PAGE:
where the ${\cal S}$ -matrix is related to the ${\cal K}$ matrix by the relation

\begin{displaymath}{\cal{S}} = \frac{{\cal{I}} + i {\cal{K}}}{{\cal{I}} - i {\cal{K}}}\cdot
\end{displaymath} (4)

While the collision strength defined above is often useful in its own right, more frequently, in application, it is assumed that the scattering electrons have a Maxwellian velocity distribution. Effective collision strengths ($\Upsilon$) and rate coefficients (q) are therefore the desired quantities (McLaughlin et al. 2005a). The effective collision strength ($\Upsilon$), for a transition from state i to state j is then obtained by averaging the collision strength over a Maxwellian velocity distribution and is defined as follows:

\begin{displaymath}\Upsilon(i,j) = \
\int_{o}^{\infty}\Omega(i,j)\
{\rm {exp}}(-\epsilon_i /k_B{\rm T_e})\
{\rm {d}}(\epsilon_i /k_B{\rm T_e}).
\end{displaymath} (5)

Here $\epsilon_i$ is the final kinetic energy of the scattered electron when the target ion is in state i, $k_{\rm B}$ is Boltzmann's constant and  $T_{\rm e}$ is the electron temperature in degrees Kelvin.

For many applications the rate coefficient, in cm3 s-1, is required as a function of electron temperature. The rate coefficient can be determined for transition $j \rightarrow i$ corresponding to de-excitation (when Ej > Ei) from the effective collision strength via the relationship (Eissner et al. 1969),

\begin{displaymath}q(j,i) = {\frac{8.63 \times 10^{-6}} {g_i~{\sqrt{T_{\rm e}}}}} \ \Upsilon(j,i)
\end{displaymath} (6)

where gi=(2Li+1)(2Si+1) is the statistical weight of level i and the effective collision strength $\Upsilon(j,i)$ is given by:

\begin{displaymath}\Upsilon(j,i) = \int_{o}^{\infty}\Omega (i,j)\
{\rm {exp}}(-\...
...k_B{\rm T_e}) \
{\rm {d}}(\epsilon_j / k_{\rm B}{T_{\rm e}}).
\end{displaymath} (7)

For excitation, the rate coefficient may be obtained via the detailed balance expression

\begin{displaymath}q(i,j) = {\frac{(2L_j+1)(2S_j+1)}{(2L_i+1)(2S_i+1)}}q(j,i)\
{\rm exp}(\Delta E_{ij} /k_{\rm B}{T_{\rm e}}).
\end{displaymath} (8)

Here $\Delta E_{ij} = E_i - E_j$ is the internal energy difference between states i and j.
  \begin{figure}
\par\includegraphics[width=8cm,clip]{3813fig1.ps}
\end{figure} Figure 1: Observed Fe IV levels in cm$\rm ^{-1}$ associated with the three configurations $\rm 3d^5$, $\rm 3d^44s$ and $\rm 3d^44p$ from the NIST tables. All of the levels of the $\rm 3d^5$ manifold are observed whereas only 23 of the 24 levels for $\rm 3d^44s$ and 67 of the 68 levels of the $\rm 3d^44p$ manifolds areobserved.
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3 Details of calculations

As an indication of the complexity of the problem for electron-impact collisions with Fe IV ions we show in Fig. 1 the number of LS - coupled target states which arise from the three configurations; $\rm 3d^5$, $\rm 3d^44s$ and $\rm 3d^44p$. We note that the sheer size of the problem doubles (both in the number of states and coupled channels) by including those states arising from the inclusion of the $\rm 3d^44d$ configuration, none of which have been observed (cf. NIST tables, http://physics.nist.gov/cgi-bin/AtData/main_asd, Sugar & Corliss 1985). These states were omitted as structure calculations indicated they lay sufficiently higher than the rest. In our work we retained in the R-matrix expansion all 108 LS-coupled states which arise from the $\rm 3d^5$, $\rm 3d^44s$ and $\rm 3d^44p$ configurations of Fe IV. Our recent investigation on this complex ion dealt with transitions within the $\rm 3d^5$ manifold (McLaughlin et al. 2005b). In that work is was seen that with the inclusion of suitably correlated target and scattering wavefunctions the effective collision strengths were enhanced by a factor of two, particularly at temperatures below 100 000 Kelvin. The main thing to note from our recent work on Fe IV was that it was essential to include the two electron promotions $\rm 3p^2 \rightarrow 3d^2$ in the target wavefunctions in order to have an adequate representation of the target energies (Hibbert et al. 2004; Quintet & Hansen 1995). It should be pointed out that the number of coupled scattering channels and target states would vastly increase if fine structure effects are included in the calculation as does the computational complexity. Prior to our investigation on electron impact excitation of Fe IV (McLaughlin et al. 2004,2005b), previous work (Sawey & Berrington 1992; Berrington & Pelan 1995a,b; Zhang & Pradhan 1997), included only a limited number (5 and 49 states respectively) of the 108 $LS\pi$ states which may arise from the three Fe IV configurations $\rm 3d^5$, $\rm 3d^44s$, $\rm 3d^44p$ in scattering calculations. We note that in our work we include all of the terms which can arise from each of the configuration which is necessary to obtain reliable results.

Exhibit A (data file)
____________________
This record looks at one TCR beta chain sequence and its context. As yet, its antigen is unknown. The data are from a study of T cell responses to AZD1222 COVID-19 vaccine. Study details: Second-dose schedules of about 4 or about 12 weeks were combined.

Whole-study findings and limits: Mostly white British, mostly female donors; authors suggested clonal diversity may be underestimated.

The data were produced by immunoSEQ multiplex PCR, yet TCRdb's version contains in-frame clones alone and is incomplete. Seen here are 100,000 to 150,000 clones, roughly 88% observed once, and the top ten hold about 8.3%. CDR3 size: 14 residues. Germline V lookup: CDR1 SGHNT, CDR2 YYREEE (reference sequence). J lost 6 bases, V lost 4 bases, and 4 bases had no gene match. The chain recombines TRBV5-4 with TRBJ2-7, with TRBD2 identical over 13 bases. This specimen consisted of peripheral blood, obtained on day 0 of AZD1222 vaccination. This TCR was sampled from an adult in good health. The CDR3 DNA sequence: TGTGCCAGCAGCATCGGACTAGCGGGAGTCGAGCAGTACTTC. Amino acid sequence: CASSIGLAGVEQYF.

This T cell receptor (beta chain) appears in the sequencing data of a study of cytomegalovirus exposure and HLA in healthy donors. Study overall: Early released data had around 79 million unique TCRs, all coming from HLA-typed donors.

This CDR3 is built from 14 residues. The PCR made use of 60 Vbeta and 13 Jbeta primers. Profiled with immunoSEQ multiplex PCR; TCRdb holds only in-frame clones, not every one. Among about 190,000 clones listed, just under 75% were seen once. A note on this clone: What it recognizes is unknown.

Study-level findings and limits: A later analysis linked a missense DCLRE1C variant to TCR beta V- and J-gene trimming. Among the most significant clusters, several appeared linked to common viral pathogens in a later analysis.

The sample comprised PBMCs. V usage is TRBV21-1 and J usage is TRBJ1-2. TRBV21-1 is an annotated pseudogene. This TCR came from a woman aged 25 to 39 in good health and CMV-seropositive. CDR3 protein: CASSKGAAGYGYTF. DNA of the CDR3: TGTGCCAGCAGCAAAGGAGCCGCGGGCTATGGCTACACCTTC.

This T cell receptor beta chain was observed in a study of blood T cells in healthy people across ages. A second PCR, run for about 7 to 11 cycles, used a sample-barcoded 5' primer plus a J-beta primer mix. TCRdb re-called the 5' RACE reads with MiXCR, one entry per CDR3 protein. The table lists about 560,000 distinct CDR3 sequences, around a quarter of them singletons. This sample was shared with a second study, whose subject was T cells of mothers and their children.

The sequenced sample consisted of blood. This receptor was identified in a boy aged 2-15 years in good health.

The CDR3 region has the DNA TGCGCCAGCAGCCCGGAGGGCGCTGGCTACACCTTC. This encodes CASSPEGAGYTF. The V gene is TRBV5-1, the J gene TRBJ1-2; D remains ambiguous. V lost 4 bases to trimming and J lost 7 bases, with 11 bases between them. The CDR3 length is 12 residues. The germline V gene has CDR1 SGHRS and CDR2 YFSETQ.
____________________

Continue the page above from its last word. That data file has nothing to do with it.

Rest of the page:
Table 1: Term energies (Rydbergs) for the 108-states of Fe IV relative to the $\rm 3d^5~^6S$ state. Theoretical energies (7 configuration model) are compared with observed values and the theoretical adjustment to reproduce experimental values.